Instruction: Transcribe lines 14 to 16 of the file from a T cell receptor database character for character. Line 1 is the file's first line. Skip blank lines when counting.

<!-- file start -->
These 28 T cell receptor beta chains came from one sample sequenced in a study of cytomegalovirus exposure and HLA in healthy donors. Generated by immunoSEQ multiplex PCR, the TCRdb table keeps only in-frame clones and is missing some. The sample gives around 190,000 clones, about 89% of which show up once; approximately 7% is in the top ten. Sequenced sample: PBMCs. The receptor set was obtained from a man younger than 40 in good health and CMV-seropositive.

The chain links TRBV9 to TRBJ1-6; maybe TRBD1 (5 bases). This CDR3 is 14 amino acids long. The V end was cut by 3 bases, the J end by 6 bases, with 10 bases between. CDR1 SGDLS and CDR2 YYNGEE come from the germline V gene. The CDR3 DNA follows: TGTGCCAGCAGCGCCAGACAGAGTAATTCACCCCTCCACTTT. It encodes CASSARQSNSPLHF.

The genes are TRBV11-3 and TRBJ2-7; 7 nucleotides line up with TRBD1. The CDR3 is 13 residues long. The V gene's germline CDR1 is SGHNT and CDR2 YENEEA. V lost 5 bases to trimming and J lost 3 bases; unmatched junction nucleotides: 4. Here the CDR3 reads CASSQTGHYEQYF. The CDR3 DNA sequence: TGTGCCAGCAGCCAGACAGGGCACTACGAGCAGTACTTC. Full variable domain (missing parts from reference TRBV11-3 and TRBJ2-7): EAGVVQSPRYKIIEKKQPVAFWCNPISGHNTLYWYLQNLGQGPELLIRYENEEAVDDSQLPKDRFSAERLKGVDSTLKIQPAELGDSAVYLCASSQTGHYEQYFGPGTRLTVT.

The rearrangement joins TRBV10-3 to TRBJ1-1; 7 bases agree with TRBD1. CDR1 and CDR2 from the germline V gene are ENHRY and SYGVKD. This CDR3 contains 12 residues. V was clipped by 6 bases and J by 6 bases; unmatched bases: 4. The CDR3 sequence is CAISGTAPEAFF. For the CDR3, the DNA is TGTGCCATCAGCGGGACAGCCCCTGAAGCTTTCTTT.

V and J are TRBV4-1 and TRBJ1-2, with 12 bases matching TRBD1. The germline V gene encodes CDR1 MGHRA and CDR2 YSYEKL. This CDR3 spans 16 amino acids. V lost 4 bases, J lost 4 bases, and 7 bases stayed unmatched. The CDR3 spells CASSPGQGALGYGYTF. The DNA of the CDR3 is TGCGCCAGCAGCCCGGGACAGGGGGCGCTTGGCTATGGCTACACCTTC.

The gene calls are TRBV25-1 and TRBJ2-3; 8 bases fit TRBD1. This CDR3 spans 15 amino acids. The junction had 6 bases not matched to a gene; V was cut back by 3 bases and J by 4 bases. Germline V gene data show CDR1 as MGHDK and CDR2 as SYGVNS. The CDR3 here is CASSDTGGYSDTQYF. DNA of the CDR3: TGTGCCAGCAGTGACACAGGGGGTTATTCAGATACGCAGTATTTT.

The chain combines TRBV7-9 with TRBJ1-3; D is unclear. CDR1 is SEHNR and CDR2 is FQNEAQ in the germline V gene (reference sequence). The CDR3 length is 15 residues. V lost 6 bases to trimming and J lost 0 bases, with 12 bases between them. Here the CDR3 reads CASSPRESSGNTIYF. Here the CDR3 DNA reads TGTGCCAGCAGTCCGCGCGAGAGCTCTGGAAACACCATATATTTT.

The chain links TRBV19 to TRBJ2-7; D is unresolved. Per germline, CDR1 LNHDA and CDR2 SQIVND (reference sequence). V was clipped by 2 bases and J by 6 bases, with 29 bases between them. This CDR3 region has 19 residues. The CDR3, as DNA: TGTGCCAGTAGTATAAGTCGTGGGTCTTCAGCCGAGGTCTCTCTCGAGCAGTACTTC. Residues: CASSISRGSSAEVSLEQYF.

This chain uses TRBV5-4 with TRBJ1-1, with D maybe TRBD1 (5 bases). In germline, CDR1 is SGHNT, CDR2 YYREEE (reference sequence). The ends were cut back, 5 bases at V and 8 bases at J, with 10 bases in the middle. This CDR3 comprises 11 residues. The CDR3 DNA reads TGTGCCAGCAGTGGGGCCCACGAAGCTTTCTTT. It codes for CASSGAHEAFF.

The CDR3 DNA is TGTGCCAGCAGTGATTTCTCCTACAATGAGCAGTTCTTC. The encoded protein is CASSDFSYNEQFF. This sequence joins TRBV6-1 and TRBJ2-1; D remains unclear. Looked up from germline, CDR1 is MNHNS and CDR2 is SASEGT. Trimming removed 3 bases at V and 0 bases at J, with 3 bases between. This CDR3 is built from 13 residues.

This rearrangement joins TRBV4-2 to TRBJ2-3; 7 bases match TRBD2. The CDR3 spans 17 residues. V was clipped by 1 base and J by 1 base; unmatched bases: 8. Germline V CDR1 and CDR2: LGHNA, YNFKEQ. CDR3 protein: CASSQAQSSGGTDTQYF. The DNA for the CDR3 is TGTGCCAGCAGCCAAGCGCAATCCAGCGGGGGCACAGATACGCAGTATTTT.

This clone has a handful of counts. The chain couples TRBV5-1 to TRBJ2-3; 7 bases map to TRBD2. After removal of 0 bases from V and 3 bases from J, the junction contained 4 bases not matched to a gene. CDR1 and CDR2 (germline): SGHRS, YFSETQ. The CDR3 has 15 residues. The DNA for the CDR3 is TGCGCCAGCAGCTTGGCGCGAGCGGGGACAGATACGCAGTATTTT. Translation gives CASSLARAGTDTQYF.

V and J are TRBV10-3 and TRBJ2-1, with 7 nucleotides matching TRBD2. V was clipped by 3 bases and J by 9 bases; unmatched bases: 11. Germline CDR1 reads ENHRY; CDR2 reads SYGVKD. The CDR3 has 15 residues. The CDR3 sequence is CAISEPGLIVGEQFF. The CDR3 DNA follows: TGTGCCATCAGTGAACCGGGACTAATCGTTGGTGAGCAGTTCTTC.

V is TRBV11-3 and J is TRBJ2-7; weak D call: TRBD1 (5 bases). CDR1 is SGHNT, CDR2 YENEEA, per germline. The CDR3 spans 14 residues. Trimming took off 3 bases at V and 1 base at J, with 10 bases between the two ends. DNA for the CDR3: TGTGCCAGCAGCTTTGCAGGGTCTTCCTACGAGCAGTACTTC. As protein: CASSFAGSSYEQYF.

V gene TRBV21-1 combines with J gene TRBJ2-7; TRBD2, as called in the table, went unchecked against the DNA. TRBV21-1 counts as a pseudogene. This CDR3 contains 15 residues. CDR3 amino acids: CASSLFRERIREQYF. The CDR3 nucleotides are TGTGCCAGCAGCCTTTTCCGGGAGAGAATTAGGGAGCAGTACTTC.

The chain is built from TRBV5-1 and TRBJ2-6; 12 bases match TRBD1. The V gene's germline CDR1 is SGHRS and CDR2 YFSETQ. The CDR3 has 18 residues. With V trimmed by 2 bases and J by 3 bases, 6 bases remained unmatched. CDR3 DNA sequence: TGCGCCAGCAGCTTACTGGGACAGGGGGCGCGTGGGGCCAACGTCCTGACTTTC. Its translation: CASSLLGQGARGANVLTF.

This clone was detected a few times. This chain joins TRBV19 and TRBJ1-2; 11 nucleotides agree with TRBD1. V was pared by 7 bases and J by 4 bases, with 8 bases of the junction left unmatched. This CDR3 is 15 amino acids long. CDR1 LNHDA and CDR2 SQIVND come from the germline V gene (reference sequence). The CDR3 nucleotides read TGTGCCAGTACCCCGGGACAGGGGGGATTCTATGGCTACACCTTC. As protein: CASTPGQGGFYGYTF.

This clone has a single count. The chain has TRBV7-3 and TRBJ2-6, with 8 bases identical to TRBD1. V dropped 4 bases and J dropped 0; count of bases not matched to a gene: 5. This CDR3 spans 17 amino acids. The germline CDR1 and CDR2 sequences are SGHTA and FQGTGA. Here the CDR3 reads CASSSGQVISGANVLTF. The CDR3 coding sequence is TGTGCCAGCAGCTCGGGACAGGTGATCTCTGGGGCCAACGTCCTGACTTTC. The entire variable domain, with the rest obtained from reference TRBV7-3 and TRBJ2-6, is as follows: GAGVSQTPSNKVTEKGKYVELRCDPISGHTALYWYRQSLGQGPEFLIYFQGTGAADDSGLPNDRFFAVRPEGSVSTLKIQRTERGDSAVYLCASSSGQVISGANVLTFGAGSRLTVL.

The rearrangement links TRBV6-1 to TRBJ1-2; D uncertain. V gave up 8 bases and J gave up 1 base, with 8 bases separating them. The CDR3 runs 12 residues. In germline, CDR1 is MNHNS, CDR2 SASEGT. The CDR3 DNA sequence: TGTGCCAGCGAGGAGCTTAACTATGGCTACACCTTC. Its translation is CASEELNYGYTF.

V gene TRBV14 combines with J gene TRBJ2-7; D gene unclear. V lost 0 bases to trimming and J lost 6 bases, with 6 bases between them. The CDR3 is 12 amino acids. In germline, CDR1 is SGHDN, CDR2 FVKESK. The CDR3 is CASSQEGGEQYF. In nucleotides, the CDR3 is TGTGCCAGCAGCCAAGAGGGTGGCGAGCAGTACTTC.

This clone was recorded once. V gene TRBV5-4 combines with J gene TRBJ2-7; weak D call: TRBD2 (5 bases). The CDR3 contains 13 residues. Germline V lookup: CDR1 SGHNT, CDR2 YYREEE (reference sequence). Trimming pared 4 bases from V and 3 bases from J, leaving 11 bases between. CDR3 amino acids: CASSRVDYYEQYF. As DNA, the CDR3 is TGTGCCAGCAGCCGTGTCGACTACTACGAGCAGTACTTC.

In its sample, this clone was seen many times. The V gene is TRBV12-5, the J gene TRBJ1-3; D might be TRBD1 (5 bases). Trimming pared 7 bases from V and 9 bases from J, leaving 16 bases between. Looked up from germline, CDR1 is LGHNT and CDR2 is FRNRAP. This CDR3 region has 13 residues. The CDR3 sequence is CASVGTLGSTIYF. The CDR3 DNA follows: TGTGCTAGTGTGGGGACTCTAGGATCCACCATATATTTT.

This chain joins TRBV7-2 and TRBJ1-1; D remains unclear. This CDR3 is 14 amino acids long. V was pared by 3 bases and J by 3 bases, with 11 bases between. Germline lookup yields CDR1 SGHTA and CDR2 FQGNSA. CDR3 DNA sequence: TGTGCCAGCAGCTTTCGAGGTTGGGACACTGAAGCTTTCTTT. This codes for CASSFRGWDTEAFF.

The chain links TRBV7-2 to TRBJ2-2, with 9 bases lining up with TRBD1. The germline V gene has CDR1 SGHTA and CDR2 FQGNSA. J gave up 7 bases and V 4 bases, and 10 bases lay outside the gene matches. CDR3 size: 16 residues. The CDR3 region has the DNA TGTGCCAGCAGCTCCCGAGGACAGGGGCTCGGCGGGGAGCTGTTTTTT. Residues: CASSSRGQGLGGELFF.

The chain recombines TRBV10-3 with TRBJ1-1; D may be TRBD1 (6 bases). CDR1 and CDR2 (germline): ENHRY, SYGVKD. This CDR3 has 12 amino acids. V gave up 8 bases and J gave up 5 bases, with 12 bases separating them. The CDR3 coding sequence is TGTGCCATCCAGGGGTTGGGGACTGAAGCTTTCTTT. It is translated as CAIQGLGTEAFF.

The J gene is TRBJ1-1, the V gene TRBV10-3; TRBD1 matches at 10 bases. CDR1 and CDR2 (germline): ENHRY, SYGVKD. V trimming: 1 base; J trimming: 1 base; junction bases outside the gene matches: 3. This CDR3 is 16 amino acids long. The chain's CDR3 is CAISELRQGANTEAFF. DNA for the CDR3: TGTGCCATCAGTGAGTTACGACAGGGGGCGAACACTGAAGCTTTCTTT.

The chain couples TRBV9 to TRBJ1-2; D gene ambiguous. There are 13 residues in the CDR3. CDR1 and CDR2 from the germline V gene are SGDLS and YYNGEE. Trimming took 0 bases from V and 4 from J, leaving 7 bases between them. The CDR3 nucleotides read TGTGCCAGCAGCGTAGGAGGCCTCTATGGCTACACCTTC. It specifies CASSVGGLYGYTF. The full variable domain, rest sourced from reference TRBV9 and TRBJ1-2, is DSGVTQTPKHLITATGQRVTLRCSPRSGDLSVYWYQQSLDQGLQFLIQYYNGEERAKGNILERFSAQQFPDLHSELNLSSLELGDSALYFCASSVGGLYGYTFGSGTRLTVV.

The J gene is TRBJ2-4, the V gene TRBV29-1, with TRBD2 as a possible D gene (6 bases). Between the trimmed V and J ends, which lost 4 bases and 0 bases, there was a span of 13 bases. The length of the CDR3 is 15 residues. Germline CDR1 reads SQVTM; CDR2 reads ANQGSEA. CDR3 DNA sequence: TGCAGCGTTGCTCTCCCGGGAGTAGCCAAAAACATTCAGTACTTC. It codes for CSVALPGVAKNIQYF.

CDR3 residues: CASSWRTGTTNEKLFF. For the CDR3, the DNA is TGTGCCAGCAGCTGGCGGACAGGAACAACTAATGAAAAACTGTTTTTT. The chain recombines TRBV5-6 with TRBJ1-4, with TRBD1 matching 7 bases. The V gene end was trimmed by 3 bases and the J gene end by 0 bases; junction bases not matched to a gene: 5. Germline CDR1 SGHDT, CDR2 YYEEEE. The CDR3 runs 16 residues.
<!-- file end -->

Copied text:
V is TRBV11-3 and J is TRBJ2-7; weak D call: TRBD1 (5 bases). CDR1 is SGHNT, CDR2 YENEEA, per germline. The CDR3 spans 14 residues. Trimming took off 3 bases at V and 1 base at J, with 10 bases between the two ends. DNA for the CDR3: TGTGCCAGCAGCTTTGCAGGGTCTTCCTACGAGCAGTACTTC. As protein: CASSFAGSSYEQYF.

V gene TRBV21-1 combines with J gene TRBJ2-7; TRBD2, as called in the table, went unchecked against the DNA. TRBV21-1 counts as a pseudogene. This CDR3 contains 15 residues. CDR3 amino acids: CASSLFRERIREQYF. The CDR3 nucleotides are TGTGCCAGCAGCCTTTTCCGGGAGAGAATTAGGGAGCAGTACTTC.

The chain is built from TRBV5-1 and TRBJ2-6; 12 bases match TRBD1. The V gene's germline CDR1 is SGHRS and CDR2 YFSETQ. The CDR3 has 18 residues. With V trimmed by 2 bases and J by 3 bases, 6 bases remained unmatched. CDR3 DNA sequence: TGCGCCAGCAGCTTACTGGGACAGGGGGCGCGTGGGGCCAACGTCCTGACTTTC. Its translation: CASSLLGQGARGANVLTF.